The rise of the Islamic State has dramatically forced a recalculation of political order and security in the Persian Gulf and broader Greater Middle East by the United States and its allies and adversaries, including, most notably, Iran, Israel and Saudi Arabia. Since the Arab Spring of 2011, the Islamic State has altered the military balance in the Syrian intra-state conflict and captured significant territory in Iraq. Its military successes has attracted foreign fighters from more than 100 countries, drawn in some cases by a sophisticated recruitment strategy that effectively combines a jihadist message with a social media outreach program targeting vulnerable Muslim populations in the region and the West. The Islamic State has prompted renewed American and allied military intervention in Iraq and Syria, and complicated the US relationship with its Iranian adversaries. The New Islamic State examines the rise of the religious extremist organization from the ashes of al-Qaeda in Iraq to its current efforts in Syria and Iraq and is designed to provide a comprehensive overview of the Islamic State, its effects on the Persian Gulf and Greater Middle East, and the response of both regional and great powers. The book is suitable for academics, policymakers and the general public.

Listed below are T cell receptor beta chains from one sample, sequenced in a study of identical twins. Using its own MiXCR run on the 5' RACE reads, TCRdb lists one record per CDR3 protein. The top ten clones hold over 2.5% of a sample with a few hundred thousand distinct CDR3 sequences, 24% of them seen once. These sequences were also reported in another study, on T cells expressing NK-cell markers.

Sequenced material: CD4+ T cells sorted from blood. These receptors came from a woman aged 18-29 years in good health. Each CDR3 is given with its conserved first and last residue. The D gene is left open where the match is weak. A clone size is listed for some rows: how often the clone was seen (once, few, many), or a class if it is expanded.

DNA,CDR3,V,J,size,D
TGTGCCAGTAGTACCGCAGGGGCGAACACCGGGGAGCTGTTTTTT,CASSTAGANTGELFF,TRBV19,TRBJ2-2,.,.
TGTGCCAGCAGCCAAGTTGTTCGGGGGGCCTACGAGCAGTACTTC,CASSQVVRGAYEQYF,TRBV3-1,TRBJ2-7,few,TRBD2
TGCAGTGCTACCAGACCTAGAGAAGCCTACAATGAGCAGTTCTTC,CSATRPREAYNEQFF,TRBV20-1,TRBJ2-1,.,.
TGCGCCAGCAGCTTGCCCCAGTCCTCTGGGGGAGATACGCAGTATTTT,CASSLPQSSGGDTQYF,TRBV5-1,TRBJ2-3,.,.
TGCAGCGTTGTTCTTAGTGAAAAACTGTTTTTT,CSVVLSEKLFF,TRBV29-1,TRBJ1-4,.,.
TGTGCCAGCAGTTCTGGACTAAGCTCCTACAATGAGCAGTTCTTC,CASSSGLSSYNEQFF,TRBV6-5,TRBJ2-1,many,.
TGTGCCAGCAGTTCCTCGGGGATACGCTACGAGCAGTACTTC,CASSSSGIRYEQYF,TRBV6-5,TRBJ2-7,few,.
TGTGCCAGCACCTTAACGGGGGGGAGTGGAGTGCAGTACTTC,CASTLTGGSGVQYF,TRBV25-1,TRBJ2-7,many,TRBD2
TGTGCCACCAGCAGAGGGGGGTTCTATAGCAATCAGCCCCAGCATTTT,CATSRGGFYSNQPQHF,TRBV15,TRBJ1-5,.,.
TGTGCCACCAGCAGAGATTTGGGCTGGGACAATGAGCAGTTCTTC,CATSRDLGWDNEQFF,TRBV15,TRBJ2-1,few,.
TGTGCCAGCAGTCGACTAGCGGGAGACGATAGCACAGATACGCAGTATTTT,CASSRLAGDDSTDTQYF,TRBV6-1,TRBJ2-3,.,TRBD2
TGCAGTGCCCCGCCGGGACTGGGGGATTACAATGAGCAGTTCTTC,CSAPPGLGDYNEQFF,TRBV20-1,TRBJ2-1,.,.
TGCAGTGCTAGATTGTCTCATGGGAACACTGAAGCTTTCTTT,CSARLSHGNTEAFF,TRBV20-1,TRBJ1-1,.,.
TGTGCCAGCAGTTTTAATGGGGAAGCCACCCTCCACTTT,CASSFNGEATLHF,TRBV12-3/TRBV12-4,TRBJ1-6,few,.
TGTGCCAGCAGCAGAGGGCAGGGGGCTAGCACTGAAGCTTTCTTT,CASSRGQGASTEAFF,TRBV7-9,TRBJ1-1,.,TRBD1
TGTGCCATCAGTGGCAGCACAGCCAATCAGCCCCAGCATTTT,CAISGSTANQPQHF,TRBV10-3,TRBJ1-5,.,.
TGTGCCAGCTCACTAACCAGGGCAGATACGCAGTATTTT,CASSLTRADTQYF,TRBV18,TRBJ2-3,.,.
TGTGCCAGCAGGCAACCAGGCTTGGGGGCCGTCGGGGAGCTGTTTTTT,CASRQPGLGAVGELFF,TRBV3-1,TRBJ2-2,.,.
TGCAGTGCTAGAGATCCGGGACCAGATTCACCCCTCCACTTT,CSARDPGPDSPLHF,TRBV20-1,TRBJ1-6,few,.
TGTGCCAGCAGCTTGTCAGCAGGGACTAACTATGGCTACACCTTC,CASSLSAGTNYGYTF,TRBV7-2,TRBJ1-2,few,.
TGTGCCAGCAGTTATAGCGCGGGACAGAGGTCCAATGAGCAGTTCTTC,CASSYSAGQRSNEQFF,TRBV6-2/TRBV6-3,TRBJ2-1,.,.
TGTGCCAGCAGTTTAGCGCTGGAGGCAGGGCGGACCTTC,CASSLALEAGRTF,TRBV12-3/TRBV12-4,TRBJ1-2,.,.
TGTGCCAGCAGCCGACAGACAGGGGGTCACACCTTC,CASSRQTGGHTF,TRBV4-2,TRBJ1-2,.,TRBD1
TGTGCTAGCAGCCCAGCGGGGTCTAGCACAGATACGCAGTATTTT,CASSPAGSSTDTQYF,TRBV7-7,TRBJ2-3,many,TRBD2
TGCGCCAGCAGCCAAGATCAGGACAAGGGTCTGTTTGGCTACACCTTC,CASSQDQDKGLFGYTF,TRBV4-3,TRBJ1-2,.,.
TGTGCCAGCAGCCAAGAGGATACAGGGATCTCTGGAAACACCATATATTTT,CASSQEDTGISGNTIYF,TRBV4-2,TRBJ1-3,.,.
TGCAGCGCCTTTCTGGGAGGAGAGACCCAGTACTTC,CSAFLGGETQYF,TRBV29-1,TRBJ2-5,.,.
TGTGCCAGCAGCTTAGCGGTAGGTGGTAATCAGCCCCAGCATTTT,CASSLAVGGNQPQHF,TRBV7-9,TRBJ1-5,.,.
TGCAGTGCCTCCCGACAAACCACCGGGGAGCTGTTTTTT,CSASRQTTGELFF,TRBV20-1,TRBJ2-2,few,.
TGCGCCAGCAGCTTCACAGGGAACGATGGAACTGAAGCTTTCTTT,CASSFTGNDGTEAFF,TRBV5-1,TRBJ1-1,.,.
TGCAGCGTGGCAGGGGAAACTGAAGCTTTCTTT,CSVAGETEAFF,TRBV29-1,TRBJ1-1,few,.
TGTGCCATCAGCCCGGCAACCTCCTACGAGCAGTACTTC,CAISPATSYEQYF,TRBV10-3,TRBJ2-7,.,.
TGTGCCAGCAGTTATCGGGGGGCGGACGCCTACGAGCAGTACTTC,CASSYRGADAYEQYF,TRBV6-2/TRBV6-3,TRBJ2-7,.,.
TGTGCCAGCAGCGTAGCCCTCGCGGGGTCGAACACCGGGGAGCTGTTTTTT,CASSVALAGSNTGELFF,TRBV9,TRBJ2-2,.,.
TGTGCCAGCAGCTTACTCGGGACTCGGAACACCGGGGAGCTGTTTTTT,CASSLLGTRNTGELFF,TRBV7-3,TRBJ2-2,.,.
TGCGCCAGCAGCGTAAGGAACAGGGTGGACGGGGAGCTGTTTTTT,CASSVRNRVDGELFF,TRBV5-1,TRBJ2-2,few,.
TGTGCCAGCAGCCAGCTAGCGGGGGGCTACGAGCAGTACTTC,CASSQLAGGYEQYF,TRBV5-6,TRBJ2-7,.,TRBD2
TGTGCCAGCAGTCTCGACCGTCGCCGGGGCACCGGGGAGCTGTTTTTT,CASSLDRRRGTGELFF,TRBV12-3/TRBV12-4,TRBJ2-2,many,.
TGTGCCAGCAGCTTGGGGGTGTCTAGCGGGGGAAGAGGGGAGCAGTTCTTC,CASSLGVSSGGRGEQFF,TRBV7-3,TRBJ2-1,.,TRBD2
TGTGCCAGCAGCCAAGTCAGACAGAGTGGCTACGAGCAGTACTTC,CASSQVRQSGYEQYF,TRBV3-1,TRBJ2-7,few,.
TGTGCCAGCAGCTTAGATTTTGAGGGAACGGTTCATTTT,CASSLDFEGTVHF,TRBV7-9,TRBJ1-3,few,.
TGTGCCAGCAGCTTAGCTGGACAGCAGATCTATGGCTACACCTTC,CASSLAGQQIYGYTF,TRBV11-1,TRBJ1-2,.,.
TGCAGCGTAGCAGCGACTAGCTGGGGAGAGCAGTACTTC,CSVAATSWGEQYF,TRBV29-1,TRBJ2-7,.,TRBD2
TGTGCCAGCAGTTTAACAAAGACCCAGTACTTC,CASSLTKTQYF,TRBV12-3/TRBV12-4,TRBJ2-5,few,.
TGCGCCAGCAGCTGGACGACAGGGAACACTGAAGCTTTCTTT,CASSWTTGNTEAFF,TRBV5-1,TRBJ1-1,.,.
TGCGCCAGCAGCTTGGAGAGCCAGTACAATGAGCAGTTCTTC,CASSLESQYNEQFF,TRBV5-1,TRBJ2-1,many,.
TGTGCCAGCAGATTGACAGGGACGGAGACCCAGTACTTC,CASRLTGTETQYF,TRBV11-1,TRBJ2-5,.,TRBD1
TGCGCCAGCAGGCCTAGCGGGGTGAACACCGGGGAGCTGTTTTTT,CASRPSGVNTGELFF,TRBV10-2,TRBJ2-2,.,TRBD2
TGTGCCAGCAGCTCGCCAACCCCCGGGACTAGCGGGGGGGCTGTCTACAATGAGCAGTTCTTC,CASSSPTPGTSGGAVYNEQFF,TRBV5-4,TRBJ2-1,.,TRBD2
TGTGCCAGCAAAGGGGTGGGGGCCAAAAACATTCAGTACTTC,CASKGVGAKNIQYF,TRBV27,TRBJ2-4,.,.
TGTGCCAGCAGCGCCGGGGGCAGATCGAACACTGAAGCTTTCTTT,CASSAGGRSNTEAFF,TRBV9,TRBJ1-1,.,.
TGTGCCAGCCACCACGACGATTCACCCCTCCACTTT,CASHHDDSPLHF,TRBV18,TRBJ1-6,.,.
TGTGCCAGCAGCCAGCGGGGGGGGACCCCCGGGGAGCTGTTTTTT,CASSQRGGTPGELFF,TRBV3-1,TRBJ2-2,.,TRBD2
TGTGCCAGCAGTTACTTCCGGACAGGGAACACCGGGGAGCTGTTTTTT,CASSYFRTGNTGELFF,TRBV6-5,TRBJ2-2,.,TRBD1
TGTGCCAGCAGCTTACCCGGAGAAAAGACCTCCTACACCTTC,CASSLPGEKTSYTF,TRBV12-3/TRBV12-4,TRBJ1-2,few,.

Tourists killed in Tunisia, Jihadi John targeted by drone strikes, carnage in Paris and hundreds of thousands of Syrians risking everything to reach Europe in an attempt to escape the violence. Islamic State’s reign of terror continues. Back in June 2014 Islamic State had launched an astonishing blitzkrieg which saw them seize control of an area in the Middle East the size of Britain. The news was soon filled with their relentless acts of savagery, yet nobody seemed to know who they were or where they’d come from. In this updated edition of his acclaimed book, BBC reporter Andrew Hosken delivers the inside story on Islamic State from their origins to the present day. Through extensive first-hand reporting, Hosken builds a comprehensive picture of IS, their brutal ideology and exterminationist methods. The result is equally compelling and horrifying.